While the Dunhill name dates back to 1907 and Alfred Dunhill’s opening of a tobacco shop in London, it wasn’t until much later in the 20th century before the company’s name first appeared on a cigar all by itself. Up until that point, there were cigars under the Dunhill Selección Suprema name, but those were made by various factories for Dunhill.
In 1989, the name first appeared on a Dominican cigar made by British American Tobacco, which still has rights to Dunhill today.
Despite decades of cigars produced for Dunhill, there is fairly common style of cigar which its name has never graced: a maduro.
The Dunhill Aged Range got a refreshed look once General Cigar Co. was chosen to handle the company’s distribution in the U.S., getting a new blue band and updated logo with a modernized take on the old script logo. The line also added the Dunhill Aged Reserva Especial 2003, which was blended around Dominican filler tobaccos from 2003.
This year, the brand rectified the lack of a maduro by unveiling the Dunhill Aged Maduro at this year’s trade show. While Dunhill might be known for elegance in its profiles, the blend of a sun grown ligero maduro wrapper from an undisclosed country, Nicaraguan binder and filler from Nicaragua and the Dominican Republic certainly suggest that this could be a profile that is a bit of a departure from what the line is known.
The Dunhill Aged Maduro is being released in three fairly small sizes, Marevas (5 1/8 x 42, $9.45), Short Robusto (4 x 54, $10.45) and Short Churchill (5 1/2 x 54, $11.95). Each is being released in 10-count boxes and will be a regular production release.
- Cigar Reviewed: Dunhill Aged Maduro Short Robusto
- Country of Origin: Dominican Republic
- Factory: General Cigar Dominicana
- Wrapper: Sun Grown Ligero Maduro
- Binder: Nicaragua
- Filler: Dominican Republic
- Length: 4 Inches
- Ring Gauge: 54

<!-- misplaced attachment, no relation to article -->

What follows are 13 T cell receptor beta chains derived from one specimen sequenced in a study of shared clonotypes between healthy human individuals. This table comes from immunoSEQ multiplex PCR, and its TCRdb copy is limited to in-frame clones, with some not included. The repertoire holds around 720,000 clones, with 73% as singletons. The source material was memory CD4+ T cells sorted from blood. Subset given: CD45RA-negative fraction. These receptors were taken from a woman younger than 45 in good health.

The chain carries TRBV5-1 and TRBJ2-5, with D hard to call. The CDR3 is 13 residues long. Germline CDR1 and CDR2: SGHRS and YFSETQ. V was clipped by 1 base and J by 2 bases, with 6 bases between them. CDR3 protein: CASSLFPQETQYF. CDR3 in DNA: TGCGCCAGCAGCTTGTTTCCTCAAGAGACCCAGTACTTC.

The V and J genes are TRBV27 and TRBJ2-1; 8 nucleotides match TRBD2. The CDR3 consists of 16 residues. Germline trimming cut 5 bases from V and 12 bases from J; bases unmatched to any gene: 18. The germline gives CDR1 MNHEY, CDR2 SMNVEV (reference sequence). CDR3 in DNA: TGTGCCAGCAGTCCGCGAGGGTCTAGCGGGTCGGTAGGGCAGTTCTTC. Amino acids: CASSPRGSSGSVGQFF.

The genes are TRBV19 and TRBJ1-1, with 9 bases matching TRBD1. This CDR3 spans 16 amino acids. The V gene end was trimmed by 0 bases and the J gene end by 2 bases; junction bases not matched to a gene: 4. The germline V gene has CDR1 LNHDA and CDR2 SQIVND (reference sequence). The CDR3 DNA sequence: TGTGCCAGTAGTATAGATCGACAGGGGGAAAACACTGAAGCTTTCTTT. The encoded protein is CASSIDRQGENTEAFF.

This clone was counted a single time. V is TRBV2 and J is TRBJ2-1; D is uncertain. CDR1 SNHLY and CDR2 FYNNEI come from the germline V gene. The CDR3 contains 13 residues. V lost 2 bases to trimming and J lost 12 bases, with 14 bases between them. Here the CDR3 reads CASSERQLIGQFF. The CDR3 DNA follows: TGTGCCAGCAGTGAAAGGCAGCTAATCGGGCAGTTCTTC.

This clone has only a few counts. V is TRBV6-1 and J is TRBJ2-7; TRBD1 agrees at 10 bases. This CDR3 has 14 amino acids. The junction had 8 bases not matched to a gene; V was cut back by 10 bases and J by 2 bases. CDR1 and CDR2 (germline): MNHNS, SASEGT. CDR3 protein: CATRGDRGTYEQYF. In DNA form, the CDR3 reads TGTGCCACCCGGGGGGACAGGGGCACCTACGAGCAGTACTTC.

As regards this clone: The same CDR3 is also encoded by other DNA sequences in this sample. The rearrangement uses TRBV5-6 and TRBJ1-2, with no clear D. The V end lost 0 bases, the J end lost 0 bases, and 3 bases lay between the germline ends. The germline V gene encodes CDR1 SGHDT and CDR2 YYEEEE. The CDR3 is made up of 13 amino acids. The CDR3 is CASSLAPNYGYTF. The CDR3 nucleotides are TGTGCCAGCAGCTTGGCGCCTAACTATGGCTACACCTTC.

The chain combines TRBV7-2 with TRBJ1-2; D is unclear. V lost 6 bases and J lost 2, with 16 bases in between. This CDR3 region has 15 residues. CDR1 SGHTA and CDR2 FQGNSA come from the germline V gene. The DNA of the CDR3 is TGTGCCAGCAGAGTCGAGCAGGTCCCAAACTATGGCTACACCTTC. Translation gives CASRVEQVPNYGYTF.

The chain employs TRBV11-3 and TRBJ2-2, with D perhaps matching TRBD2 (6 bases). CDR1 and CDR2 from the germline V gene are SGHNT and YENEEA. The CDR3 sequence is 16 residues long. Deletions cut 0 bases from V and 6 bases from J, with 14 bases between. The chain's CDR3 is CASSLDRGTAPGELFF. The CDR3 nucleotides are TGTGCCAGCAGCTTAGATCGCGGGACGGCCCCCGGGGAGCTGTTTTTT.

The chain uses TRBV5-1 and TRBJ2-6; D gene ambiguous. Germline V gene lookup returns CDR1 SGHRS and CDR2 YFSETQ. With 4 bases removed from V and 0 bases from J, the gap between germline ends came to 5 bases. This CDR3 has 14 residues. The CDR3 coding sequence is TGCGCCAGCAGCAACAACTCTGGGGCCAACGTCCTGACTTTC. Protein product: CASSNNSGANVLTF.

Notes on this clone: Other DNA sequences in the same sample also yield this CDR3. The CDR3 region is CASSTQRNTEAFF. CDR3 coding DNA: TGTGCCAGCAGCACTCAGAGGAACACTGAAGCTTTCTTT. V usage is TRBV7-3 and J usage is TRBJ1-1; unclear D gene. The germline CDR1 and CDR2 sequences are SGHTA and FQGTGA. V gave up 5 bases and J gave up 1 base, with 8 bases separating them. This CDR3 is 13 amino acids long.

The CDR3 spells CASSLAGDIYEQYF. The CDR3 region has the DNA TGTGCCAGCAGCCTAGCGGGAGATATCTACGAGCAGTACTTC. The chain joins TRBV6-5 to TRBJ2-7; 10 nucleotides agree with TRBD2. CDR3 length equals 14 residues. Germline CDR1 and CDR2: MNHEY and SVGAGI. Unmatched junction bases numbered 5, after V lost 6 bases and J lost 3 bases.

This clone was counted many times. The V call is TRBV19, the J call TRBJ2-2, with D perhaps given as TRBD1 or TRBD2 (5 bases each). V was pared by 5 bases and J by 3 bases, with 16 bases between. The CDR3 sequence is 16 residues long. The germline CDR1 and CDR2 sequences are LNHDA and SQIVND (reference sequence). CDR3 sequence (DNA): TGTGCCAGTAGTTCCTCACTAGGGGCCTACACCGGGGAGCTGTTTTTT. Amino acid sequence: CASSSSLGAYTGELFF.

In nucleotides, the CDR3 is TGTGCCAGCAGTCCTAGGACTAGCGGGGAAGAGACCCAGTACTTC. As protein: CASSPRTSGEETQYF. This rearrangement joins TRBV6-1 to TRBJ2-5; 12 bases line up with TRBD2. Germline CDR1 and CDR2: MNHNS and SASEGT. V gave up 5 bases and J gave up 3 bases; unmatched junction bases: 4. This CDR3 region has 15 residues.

- Vitola: Short Robusto
- MSRP: $10.45 (Box of 10, $104.50)
- Release Date: September 2016
- Number of Cigars Released: Regular Production
- Number of Cigars Smoked For Review: 3
The Dunhill Aged Maduro uses an incredibly dark ligero wrapper, and its color is almost striking, particularly as it plays of the white and copper of the band. There is a bit of oil on the wrapper, and while not plentiful, the veins can be prominent. It’s a firm, well-rolled cigar with a bit of a point on the cap that makes it hard for me to decide whether it was intentional or simply an oversight. The prelight aroma off the foot has a note that reminds me of wine, but more in how I describe wine; there’s a bit of dark berry jam and some pencil wood, but both are fairly subtle and subdued. It’s a dry profile that tingles the nose a bit, but not due to having much pepper. The cold draw is generally fine—a touch tight if anything—and has a very subtle hint of sweetness, with touches of oak, pencil wood and little if any pepper.
The first puffs of the Dunhill Aged Maduro Short Robusto are well-balanced and peppery, engaging enough to command my attention but subtle enough to be the first cigar of the morning. Flavor doesn’t quite jump off the cigar, but it’s not a knock to call it a relatively subdued profile. There’s a bit of meatiness that begins to develop in the profile as the smoke thickens and gets more filling in the mouth, while retrohales pick up a bit of a smokey character on top of the subtle pepper. The burn through the first third is absolutely fantastic with a tight ash and crisp burn line.
With the compact size of this Short Robusto, the thirds tend to blend into each other, and the ash is certainly no help, as it holds on until almost the exact midpoint of the cigar. As it transitions into and through the first puffs of the second third, the body of the smoke continues to develop and fill out, picking up a bit of weight and robustness without ever getting harsh. Thick espresso wafts off the aroma, while the flavor doesn’t have the acidity but instead offers earth, mocha and just a touch more pepper for the lips and front of the tongue, a transitional note that takes the cigar into its final inches. An occasional note of smoky campfire comes through in this section as well, though not enough for my liking.